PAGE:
Category:
Health Reimbursement Accounts (HRAs)

Most Consumers Are Enrolling in HSAs to Save for Their Future Healthcare Needs

Most Consumers Are Enrolling in HSAs to Save for Their Future Healthcare Needs

05/16/2018

 

When faced with high deductibles, more women with breast cancer are postponing getting the care they need, according to a recent New York Times article, which profiles a woman named Pam Leonard who put off going to get a lump in her breast looked at for weeks because she feared the cost of both her deductible and medical bills.

 

A study published earlier this year in the Journal of Clinical Oncology supports this, finding that women enrolled in high-deductible health plans (HDHPs) experience delays in diagnostic breast imaging, breast biopsy, early-stage breast cancer diagnosis and chemotherapy initiation (by an average of seven months). Dr. J. Frank Wharam, a Harvard researcher and one of the study’s authors, told the Times that unlike people with chronic illnesses like diabetes, women diagnosed with breast cancer are usually not prepared for the significant expenses associated with it.

 

Unexpected healthcare costs are a significant concern

WEX Health’s new Clear Insights report supports this; a quarter of our survey respondents said they forgo healthcare services all the time or often due to associated out-of-pocket expenses. It should also come as no surprise that nearly two-thirds of those surveyed are somewhat or very worried about unexpected out-of-pocket costs of current healthcare needs or illnesses, and of those people, nearly half are also worried about the cost of healthcare in retirement.

 

HDHP plan participants feel they make smarter health decisions

More than three-quarters (82 percent) of those who participate in HDHPs told us they either somewhat or strongly agree that managing their health savings account (HSA) helps them make smarter health decisions.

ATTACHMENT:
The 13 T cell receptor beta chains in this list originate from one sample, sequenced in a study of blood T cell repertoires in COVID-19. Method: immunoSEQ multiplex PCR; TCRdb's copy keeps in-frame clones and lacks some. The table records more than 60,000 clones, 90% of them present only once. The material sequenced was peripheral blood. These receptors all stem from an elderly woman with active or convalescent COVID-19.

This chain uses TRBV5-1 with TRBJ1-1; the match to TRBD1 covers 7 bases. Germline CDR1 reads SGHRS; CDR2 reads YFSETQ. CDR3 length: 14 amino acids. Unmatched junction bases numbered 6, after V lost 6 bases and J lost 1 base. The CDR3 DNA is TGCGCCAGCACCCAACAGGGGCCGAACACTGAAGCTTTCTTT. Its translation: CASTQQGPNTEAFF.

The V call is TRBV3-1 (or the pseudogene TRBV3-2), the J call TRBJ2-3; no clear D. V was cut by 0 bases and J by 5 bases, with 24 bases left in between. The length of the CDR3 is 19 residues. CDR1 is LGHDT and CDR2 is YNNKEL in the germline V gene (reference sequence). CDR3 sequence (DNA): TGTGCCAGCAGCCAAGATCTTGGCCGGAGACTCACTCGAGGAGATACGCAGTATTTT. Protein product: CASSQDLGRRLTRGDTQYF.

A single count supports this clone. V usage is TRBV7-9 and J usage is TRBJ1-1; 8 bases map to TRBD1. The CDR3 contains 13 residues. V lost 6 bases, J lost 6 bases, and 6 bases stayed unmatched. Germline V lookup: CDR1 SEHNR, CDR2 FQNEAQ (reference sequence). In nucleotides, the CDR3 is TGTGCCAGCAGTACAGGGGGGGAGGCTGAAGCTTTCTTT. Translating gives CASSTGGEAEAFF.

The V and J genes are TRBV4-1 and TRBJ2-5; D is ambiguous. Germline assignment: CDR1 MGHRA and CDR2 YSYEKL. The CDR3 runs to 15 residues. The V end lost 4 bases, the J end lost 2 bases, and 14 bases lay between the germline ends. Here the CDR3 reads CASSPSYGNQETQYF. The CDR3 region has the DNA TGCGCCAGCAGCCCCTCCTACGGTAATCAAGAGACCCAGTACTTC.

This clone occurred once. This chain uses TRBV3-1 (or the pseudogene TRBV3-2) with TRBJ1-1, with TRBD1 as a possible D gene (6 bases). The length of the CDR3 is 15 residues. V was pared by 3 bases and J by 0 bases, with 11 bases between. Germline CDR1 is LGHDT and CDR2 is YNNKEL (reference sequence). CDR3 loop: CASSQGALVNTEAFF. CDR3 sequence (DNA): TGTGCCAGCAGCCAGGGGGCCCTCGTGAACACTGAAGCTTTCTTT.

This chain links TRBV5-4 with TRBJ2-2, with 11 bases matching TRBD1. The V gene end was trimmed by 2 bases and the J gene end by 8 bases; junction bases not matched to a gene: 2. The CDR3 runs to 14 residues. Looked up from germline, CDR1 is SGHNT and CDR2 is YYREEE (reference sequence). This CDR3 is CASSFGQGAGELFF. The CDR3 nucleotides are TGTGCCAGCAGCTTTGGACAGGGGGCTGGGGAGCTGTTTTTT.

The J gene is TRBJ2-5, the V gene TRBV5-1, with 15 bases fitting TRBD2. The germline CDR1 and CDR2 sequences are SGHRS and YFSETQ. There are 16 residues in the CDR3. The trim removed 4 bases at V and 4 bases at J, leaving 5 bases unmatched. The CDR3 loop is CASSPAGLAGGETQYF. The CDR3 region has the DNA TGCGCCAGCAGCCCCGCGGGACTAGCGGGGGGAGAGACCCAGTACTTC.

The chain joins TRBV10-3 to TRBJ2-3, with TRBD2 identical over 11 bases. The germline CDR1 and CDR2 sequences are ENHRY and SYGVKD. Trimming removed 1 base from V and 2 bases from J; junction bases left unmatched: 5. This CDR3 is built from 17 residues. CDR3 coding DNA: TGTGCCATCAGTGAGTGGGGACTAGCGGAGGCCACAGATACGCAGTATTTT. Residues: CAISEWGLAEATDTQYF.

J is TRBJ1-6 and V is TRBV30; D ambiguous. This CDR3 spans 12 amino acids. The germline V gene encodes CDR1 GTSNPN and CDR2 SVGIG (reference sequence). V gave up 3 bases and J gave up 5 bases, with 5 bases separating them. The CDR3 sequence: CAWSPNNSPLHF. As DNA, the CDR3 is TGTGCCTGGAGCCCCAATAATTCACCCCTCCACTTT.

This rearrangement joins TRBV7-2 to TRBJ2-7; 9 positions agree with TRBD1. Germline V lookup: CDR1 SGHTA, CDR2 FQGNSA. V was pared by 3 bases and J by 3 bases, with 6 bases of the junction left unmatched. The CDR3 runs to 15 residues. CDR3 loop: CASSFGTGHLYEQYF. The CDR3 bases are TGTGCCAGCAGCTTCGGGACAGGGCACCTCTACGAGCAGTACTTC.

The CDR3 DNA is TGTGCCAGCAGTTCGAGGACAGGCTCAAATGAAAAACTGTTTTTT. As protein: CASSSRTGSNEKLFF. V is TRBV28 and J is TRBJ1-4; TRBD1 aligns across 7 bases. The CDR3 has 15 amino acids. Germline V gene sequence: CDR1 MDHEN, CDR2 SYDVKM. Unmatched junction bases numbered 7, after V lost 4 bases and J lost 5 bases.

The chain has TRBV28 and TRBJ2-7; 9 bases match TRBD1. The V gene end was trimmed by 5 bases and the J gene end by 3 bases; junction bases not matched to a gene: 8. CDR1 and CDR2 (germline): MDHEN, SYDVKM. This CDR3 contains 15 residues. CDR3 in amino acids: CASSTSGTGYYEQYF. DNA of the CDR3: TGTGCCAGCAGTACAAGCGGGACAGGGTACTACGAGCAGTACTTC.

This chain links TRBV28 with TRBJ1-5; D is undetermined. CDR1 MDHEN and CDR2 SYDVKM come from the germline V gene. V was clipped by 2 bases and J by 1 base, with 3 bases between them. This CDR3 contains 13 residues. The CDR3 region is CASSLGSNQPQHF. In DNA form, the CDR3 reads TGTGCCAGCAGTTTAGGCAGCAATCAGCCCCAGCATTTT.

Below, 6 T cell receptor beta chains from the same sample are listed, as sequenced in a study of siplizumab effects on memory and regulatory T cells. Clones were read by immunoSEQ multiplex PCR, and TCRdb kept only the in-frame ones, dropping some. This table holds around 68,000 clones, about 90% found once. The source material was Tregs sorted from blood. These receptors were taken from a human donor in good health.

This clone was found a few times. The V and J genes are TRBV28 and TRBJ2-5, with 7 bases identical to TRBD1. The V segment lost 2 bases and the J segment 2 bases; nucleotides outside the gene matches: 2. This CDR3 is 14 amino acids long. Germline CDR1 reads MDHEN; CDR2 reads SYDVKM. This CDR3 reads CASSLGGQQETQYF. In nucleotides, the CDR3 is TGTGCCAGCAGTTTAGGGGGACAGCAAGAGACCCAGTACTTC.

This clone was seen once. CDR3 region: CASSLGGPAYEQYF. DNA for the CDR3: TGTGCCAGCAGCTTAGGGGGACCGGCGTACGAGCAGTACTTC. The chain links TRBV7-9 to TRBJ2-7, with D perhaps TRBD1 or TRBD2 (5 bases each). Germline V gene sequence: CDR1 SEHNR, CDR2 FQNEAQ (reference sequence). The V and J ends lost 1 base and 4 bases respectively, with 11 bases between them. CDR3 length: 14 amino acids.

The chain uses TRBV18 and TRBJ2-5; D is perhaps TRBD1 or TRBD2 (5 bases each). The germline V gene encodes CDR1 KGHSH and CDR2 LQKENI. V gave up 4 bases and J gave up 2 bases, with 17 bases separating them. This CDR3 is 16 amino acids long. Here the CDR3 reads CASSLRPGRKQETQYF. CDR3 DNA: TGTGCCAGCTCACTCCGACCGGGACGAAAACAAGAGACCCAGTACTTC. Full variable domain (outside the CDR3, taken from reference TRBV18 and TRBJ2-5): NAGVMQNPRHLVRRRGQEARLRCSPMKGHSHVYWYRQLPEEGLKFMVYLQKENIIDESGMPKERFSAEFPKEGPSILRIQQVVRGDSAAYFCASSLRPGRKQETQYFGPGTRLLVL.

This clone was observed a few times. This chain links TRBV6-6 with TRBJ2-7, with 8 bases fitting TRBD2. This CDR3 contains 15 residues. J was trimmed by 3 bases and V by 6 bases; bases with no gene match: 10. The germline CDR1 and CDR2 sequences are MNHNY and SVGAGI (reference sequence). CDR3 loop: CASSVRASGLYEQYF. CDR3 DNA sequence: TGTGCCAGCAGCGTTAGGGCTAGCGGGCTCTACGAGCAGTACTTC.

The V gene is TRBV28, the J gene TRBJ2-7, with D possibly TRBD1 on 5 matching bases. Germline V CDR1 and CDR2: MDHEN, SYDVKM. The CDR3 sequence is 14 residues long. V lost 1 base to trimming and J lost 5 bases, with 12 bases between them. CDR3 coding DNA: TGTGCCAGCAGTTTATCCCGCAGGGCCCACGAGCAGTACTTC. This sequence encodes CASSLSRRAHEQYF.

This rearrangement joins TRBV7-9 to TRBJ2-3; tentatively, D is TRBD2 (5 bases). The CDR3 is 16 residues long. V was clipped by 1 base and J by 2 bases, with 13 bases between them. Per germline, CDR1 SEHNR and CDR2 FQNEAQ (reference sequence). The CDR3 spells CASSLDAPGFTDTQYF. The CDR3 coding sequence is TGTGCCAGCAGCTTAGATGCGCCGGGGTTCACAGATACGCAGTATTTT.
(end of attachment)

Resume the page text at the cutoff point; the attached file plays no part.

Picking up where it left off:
HSAs provide relief for some

The primary reason our survey respondents enrolled in an HSAs in addition to their HDHP was to save for future healthcare needs (36 percent) and to have an ability to save for out-of-pocket and/or unexpected medical costs (29 percent). If faced with an unexpected health cost of more than $1,000, a third of the respondents with HDHPs say they would use their HSA account.

 

Education is key: Employees need help figuring out how much money to set aside

Since our survey respondents said they could use help figuring out how much money to set aside for their healthcare expenses, our report also called employers to help their employees set and achieve their financial goals with financial planning and management tools. For example, employers can gauge their employees’ capacity to pay for out-of-pocket expenses at any given time by viewing their overall Health Financial Viability Index on the WEX Health Cloud Employer Portal. And using the HSA Healthcare Savings Goal and Tracker, employees can gain more control over their healthcare finances. The Investment Dashboard, which is available on the WEX Health Cloud Consumer Portal, also makes it easier for workers to track their HSA investments. And since some workers are new to HDHPs and the stress that can accompany unpredictable out-of-pocket expenses, employers may choose to provide a safety net by enabling HSA Advance functionality that allows employees to borrow against future HSA balances to cover unplanned expenses.

 

To learn more about our 2018 WEX Health Clear Insights report findings, register here for our upcoming 30-minute webinar on Tuesday, June 12, at 1 p.m. Central Time. We’ll be sharing calls to action based on the types of experiences and communications employees expect and prefer as they work to better manage their healthcare benefits and expenses.

What Is a QSEHRA?

What Is a QSEHRA?

02/13/2018

by Becky Kinder